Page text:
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The Third Shift Is Not Worth The Effort

Updated on May 3, 2013

Better to save the electricity

The Production World invented something called the third shift (aka Graveyard Shift, Night Shift, Late Shift and Midnight Shift) with the idea that it would result in increased productivity since the facilities would have able-bodied employees working around the clock. The morning shift would be replaced by the afternoon shift and then the third shift would arrive and supposedly continue to keep the output flowing. Well that was the theory.

One of the major problems with the third shift is that it takes place when the majority of people in this world are sleeping. Since we were trained as children to go to sleep at that time, we don’t adjust easily to the effort required for the late shift. Even with cash incentives known as shift bonuses (they are small since they all add to the cost of the product being produced) the quality worker (and manager) avoid this shift and do their best to leave it for the newer and less qualified and often younger worker.

In fact, no one wants to manage this shift either and sometimes it is “managed” by an on call manager who does so from their home. So the workers on the third shift learn how to work around this by “busting their butts” to get their quota done (usually smaller than shift one and two) so they can play since no one or very few managers are watching them closely.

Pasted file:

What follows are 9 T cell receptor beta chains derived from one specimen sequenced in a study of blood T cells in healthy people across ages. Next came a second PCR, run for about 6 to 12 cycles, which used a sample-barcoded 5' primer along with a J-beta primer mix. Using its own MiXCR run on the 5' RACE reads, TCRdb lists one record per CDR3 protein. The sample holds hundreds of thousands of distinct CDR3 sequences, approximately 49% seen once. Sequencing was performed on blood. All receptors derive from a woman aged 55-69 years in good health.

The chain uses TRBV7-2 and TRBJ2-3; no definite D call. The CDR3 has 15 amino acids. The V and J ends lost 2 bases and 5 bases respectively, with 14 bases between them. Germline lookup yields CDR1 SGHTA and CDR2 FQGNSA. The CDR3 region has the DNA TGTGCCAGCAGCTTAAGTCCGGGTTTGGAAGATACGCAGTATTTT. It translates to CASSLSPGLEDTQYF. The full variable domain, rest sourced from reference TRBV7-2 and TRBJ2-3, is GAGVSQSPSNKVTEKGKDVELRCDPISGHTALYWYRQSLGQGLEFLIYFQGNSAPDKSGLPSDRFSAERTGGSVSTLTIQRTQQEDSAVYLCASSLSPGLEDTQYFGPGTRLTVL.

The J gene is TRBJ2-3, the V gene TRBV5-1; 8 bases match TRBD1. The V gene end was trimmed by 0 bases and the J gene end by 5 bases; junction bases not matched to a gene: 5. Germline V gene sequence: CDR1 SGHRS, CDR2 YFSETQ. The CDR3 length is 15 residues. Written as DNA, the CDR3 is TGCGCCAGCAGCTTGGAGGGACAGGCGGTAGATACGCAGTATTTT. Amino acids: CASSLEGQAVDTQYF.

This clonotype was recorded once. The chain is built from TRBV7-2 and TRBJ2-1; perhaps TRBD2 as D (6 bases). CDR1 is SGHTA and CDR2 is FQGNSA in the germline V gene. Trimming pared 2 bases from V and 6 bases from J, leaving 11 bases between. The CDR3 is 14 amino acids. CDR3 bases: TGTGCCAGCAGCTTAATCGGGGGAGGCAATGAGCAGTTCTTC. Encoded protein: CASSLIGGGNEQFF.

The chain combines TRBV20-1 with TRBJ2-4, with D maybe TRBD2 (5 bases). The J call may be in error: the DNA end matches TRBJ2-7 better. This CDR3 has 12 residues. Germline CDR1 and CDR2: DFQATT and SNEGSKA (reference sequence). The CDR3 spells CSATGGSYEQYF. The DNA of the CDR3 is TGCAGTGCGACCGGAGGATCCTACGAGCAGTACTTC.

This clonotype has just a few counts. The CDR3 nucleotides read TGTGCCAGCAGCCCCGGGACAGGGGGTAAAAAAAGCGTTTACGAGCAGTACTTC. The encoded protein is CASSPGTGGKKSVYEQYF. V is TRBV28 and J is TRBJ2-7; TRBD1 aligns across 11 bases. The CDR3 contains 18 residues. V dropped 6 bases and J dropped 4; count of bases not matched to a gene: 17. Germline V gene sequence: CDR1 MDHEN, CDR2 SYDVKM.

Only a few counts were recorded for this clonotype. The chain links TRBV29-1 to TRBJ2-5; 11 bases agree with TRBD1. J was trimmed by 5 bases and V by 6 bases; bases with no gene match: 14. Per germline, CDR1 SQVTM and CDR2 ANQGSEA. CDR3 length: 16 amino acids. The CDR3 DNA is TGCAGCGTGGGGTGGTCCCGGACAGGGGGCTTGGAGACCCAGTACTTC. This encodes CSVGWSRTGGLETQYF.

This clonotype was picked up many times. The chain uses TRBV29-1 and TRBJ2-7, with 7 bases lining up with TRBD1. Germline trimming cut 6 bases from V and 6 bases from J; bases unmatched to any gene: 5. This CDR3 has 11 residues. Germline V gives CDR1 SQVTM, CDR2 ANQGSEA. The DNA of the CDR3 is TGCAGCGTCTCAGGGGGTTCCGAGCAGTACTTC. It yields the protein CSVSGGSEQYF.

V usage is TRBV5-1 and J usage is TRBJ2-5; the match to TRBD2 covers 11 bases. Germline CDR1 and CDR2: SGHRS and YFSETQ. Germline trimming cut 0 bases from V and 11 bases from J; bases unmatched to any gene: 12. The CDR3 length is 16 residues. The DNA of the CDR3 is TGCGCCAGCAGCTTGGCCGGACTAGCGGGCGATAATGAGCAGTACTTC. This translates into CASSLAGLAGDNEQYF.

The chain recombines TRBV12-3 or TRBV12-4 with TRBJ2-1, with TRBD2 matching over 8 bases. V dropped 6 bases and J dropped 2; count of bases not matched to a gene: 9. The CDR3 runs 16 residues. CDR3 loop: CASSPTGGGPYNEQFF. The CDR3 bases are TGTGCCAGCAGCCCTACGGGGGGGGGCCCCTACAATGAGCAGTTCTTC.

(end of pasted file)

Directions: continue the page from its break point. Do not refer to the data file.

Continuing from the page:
As a former rental manager for an equipment rental house, I learned how these shifts operated especially on the third shift on the weekend. No one wanted to work Sunday night so they took it out on the equipment and the building. I had to deal with numerous customer damage claims that usually came to light on Monday morning. The equipment needed a service call since all manner of damage appeared. They raced the forklifts, ran them into support columns or trailers, punted stuff off the dock using the forklift as a battering ram, jousted with each other on the forklifts, etc. Generally speaking they operated the equipment in an extremely unsafe/dangerous manor since this was most often the night there was a manager on call only. Who wanted to work on a Sunday night? The answer is really no one did.

The failure of the third shift is probably the prime motivator for more and more automation of tasks that could be performed by human beings. Theoretically automation doesn’t take breaks of any kind and continues to output product unless it breaks down mechanically or is shut off by an operator (human or otherwise). Automation is fine as long as you only want the exact same thing every time and have lots of available buyers for your product. I have never known a machine that spends its earnings on consumer products.

The third shift is not a good answer for producing a quality product just like farming it out to third world countries is not a sustainable method either. One of the prime factors for a sustainable business selling consumer products is a large demand for its products. If there is no one in your country who can afford to buy the product, then there is no need for a third shift or off shore production.


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